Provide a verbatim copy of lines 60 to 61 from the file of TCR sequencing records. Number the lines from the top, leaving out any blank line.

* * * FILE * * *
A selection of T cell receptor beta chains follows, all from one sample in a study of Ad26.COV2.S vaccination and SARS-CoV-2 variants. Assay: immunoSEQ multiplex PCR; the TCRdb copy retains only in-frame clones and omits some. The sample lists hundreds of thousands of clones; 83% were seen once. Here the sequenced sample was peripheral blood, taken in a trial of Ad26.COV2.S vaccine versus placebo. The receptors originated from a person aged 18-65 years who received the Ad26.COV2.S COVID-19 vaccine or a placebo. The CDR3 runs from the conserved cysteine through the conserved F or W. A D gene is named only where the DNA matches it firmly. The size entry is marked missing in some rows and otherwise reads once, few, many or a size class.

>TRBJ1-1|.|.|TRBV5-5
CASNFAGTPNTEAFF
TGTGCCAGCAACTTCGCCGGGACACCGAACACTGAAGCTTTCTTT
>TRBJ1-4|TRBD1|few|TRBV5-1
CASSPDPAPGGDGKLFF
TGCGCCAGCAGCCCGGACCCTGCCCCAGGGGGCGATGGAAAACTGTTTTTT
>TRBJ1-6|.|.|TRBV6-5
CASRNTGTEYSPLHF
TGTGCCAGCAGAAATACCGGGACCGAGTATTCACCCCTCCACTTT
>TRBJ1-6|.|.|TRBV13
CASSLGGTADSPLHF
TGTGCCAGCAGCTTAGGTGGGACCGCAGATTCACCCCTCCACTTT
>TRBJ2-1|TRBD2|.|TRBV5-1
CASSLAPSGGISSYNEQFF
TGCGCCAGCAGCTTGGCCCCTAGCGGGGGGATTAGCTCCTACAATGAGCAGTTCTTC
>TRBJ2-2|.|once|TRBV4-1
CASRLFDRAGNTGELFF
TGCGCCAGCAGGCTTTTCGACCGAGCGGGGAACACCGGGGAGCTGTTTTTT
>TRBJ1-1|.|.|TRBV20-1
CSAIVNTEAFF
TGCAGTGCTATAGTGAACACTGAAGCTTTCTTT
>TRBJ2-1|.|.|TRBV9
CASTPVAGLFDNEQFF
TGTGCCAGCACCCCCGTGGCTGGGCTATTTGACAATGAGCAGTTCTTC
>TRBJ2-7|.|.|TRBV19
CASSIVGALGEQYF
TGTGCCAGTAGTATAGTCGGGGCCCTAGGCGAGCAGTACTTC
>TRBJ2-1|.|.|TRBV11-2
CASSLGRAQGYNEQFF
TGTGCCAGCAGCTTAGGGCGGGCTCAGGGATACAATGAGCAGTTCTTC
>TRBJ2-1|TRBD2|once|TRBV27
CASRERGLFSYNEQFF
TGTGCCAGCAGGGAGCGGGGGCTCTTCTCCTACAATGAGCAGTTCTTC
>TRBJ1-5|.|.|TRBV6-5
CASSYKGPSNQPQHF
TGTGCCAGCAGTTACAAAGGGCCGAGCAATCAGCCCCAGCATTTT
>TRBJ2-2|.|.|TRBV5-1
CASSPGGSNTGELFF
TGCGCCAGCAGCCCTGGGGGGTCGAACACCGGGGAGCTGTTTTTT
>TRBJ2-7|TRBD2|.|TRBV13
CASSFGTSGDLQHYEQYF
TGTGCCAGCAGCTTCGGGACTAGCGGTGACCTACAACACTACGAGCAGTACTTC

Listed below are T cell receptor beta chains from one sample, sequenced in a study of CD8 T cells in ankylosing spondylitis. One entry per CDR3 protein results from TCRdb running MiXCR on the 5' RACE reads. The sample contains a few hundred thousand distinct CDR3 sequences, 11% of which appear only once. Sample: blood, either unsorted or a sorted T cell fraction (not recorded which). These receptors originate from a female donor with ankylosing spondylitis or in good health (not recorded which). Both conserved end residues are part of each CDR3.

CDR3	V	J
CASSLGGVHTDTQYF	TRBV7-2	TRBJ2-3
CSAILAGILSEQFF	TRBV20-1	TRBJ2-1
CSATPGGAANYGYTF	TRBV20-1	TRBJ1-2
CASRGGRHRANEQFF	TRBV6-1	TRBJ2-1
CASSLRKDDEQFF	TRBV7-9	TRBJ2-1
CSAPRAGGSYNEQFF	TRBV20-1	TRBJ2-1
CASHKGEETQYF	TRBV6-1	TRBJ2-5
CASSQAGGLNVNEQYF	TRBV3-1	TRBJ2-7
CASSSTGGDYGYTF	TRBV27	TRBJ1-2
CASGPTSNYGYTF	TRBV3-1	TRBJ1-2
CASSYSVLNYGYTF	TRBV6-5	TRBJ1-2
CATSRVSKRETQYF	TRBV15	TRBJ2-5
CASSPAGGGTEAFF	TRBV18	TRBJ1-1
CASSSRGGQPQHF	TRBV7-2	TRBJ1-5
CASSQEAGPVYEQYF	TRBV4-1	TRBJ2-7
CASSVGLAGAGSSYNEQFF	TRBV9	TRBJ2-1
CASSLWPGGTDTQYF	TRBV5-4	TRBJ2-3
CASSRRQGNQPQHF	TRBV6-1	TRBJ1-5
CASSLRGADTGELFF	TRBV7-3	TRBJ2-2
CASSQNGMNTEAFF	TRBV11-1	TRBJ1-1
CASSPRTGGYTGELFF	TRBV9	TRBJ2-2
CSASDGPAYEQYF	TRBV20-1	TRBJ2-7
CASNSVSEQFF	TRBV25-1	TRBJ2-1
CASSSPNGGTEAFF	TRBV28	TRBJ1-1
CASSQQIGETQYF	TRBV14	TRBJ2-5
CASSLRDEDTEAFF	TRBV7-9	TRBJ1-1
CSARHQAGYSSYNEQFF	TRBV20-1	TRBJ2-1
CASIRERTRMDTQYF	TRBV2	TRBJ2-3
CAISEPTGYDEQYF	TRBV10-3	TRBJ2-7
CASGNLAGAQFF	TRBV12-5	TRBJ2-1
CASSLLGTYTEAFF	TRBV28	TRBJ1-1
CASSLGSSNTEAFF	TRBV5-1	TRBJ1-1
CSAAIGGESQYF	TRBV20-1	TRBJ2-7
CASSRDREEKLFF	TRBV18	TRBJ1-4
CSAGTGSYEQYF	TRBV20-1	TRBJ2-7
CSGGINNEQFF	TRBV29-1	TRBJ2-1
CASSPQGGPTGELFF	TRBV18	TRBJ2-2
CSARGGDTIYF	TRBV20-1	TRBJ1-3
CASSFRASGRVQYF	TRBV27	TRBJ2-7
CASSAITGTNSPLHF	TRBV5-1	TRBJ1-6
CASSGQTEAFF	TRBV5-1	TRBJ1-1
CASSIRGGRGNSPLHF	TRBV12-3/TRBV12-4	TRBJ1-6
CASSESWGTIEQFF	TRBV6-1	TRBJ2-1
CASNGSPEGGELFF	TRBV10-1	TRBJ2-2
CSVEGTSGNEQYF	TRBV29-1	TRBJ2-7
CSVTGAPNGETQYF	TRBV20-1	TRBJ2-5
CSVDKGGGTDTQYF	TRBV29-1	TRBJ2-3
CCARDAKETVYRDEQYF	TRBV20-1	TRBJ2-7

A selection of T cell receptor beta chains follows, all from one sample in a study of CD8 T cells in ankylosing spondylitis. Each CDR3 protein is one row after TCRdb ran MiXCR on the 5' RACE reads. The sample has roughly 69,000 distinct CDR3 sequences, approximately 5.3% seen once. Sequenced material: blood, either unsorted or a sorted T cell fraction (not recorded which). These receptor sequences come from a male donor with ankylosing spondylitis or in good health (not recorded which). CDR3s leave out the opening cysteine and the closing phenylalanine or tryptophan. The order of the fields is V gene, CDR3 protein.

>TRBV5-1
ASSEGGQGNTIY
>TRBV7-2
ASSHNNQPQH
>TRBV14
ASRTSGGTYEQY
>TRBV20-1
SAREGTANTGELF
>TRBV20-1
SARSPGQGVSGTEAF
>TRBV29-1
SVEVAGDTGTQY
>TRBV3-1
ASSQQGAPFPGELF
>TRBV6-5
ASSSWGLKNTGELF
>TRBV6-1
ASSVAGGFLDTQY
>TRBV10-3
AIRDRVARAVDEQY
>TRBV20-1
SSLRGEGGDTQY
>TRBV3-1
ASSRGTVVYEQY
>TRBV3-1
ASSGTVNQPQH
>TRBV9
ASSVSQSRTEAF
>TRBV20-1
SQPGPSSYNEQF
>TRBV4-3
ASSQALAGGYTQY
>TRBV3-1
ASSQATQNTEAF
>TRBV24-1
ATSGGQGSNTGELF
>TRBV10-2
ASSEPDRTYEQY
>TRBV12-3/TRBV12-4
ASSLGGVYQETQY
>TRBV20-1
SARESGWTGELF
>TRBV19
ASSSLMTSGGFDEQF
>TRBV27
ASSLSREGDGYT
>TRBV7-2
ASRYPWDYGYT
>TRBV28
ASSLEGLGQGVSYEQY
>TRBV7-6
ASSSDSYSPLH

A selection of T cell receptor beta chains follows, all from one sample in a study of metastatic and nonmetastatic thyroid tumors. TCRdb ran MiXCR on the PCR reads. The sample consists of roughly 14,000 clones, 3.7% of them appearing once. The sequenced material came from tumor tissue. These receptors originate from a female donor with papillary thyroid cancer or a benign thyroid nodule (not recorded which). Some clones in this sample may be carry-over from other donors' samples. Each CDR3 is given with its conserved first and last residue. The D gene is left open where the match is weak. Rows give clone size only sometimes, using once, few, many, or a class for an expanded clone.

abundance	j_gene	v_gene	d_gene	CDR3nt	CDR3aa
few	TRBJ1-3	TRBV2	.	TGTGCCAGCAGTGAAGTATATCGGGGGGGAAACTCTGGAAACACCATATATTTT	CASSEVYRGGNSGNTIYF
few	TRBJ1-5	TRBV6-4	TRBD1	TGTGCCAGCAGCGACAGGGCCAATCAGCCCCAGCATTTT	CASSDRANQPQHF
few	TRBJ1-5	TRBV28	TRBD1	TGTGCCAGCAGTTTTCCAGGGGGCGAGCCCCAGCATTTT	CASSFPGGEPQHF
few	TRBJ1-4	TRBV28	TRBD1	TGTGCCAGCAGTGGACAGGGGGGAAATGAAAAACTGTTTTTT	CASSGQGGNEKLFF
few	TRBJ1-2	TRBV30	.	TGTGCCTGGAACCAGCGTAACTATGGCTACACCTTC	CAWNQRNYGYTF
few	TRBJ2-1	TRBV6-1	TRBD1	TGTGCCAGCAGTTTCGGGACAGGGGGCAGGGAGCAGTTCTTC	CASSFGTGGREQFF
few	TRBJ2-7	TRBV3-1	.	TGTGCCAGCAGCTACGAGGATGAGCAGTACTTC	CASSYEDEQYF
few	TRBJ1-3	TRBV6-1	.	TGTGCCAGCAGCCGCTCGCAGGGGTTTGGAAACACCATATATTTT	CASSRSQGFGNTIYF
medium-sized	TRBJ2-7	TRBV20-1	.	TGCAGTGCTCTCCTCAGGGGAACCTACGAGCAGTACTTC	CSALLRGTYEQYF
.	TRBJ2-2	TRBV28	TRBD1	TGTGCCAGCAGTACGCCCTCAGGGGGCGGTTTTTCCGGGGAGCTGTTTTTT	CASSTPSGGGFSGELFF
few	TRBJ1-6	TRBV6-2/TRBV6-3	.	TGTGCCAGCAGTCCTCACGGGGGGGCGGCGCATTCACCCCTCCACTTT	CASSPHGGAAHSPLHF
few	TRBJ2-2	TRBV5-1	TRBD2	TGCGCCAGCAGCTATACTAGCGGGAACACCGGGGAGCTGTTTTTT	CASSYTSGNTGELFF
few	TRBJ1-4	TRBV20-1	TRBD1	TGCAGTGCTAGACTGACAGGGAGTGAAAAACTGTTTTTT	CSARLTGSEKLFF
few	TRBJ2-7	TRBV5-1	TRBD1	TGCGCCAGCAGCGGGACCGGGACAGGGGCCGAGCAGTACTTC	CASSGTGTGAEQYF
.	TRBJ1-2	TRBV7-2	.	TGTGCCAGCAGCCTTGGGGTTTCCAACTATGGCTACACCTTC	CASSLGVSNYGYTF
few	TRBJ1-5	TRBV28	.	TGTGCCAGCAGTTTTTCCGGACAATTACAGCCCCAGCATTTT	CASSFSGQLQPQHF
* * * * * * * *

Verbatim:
CASSQEAGPVYEQYF	TRBV4-1	TRBJ2-7
CASSVGLAGAGSSYNEQFF	TRBV9	TRBJ2-1